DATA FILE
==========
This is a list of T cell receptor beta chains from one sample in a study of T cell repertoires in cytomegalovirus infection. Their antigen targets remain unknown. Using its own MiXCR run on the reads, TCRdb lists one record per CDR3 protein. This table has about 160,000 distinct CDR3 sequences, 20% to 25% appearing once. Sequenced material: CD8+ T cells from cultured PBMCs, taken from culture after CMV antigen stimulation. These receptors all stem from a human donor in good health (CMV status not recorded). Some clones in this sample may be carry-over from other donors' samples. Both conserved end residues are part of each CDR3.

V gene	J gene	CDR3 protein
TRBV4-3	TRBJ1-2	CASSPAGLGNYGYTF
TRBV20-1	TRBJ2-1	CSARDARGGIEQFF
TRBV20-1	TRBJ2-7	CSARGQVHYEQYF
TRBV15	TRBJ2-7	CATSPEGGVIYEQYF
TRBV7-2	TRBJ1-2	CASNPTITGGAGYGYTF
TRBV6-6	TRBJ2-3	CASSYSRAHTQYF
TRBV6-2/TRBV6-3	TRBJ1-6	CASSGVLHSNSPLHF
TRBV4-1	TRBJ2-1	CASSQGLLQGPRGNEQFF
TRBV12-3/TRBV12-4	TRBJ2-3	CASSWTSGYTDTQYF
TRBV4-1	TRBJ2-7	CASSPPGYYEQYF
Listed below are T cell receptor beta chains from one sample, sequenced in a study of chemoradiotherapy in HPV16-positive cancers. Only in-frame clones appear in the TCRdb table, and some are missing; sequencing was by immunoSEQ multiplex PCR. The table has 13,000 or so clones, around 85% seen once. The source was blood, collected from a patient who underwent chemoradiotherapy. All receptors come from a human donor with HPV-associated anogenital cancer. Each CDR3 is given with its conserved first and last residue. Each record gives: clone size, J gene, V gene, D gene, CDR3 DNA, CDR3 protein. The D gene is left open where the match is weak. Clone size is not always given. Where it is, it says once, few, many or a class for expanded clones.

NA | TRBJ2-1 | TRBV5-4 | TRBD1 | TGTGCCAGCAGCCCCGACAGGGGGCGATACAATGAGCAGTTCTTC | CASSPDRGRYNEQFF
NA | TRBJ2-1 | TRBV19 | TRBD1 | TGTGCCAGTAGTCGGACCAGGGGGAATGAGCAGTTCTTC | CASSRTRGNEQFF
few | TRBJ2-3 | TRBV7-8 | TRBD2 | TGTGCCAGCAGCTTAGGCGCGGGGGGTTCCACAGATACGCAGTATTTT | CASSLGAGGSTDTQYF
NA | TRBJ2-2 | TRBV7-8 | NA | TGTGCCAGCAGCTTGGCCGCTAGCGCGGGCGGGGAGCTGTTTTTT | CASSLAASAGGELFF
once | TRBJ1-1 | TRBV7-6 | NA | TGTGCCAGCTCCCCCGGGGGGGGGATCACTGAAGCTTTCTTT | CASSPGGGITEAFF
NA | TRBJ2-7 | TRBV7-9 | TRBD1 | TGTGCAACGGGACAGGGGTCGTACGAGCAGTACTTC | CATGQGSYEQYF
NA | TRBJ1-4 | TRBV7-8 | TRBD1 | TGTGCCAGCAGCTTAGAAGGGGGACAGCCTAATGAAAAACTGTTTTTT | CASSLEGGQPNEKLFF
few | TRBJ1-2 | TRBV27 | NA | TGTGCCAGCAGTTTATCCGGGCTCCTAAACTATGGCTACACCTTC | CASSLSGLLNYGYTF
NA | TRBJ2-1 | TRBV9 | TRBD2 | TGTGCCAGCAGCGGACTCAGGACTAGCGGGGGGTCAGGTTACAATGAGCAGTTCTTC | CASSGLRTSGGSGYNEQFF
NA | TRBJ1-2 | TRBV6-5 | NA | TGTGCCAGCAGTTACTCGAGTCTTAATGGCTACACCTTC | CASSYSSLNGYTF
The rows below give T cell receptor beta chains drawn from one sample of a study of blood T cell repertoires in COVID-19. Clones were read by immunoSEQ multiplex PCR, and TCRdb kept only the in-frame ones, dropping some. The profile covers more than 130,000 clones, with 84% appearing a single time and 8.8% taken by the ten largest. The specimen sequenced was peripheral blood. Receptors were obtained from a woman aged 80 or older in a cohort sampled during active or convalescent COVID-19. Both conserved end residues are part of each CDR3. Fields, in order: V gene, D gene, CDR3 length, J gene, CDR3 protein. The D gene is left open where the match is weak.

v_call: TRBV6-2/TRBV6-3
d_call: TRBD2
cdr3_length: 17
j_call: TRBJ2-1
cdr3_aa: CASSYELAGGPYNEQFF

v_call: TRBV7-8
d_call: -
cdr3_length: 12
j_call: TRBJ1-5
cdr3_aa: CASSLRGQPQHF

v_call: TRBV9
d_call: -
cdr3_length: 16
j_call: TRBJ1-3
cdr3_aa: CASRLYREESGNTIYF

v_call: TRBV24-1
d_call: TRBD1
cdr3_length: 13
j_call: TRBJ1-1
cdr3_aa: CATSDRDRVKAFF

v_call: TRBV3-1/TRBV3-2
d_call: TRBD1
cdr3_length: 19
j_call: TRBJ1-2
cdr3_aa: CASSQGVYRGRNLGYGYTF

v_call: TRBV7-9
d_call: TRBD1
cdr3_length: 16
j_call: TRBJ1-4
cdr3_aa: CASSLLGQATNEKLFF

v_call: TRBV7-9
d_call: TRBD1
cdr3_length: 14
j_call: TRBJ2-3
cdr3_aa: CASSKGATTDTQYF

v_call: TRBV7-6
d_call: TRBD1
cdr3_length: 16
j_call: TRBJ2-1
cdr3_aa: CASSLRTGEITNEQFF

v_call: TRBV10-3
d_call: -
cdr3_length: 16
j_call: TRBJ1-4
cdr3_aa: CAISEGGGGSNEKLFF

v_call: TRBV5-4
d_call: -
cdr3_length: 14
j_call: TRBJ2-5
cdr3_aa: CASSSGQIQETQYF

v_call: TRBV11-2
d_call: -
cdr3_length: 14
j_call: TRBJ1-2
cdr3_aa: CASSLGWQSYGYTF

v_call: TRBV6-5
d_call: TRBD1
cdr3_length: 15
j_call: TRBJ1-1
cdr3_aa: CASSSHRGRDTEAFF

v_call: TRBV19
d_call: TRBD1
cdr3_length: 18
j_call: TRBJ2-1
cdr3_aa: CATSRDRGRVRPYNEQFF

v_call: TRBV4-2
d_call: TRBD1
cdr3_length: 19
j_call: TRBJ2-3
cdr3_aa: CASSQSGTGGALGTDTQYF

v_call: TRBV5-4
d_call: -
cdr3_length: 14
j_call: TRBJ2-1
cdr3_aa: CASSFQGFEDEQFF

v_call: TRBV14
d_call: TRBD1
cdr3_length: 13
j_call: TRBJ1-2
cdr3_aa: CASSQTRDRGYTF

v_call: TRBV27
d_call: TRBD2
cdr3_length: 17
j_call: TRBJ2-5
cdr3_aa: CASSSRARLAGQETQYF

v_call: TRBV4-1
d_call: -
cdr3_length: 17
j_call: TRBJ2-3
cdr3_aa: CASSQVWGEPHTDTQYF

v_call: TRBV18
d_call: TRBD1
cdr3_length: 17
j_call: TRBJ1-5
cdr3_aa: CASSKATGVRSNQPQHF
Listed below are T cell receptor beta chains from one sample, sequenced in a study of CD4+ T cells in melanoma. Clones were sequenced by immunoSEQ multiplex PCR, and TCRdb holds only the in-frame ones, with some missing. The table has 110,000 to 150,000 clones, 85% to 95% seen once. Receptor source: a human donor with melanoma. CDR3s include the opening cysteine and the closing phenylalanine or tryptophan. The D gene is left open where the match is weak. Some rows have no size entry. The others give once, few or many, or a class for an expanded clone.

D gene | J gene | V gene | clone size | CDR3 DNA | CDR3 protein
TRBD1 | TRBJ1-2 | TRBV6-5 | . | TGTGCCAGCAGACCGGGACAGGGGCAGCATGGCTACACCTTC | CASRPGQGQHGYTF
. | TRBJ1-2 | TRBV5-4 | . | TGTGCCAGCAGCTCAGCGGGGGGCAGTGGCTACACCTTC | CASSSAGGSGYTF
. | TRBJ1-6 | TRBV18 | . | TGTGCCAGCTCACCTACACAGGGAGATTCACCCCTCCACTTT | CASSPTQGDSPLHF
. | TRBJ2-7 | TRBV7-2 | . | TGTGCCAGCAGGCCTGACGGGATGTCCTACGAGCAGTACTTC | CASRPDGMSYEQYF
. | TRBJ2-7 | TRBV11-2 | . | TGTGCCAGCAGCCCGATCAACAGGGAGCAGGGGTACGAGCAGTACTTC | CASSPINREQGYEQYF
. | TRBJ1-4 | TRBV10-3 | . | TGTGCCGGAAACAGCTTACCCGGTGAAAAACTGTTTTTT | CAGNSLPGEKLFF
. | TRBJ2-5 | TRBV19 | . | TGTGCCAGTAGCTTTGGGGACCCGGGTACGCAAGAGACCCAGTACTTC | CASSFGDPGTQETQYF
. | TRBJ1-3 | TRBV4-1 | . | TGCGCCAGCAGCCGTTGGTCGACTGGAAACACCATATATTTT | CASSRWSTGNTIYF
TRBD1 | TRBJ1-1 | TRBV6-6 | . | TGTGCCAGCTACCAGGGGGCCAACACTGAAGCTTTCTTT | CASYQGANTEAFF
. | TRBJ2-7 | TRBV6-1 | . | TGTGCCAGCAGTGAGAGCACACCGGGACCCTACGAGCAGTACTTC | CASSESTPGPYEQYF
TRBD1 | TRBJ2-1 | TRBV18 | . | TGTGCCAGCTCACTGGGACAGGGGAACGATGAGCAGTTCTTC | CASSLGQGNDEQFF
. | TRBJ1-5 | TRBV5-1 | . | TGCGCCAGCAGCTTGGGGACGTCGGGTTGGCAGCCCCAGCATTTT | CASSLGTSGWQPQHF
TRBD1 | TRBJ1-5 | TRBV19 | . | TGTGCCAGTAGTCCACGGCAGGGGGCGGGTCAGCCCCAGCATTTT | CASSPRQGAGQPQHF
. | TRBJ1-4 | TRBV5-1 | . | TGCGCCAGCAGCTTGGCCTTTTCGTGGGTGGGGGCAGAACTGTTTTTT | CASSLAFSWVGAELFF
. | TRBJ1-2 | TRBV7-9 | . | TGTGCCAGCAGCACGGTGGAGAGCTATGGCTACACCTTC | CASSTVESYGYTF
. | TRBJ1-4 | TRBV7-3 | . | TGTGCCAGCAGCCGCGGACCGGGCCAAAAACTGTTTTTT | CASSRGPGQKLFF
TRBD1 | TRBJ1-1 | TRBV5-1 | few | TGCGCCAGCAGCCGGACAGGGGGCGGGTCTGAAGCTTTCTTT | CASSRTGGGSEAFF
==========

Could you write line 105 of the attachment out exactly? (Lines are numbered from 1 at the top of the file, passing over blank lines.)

v_call: TRBV27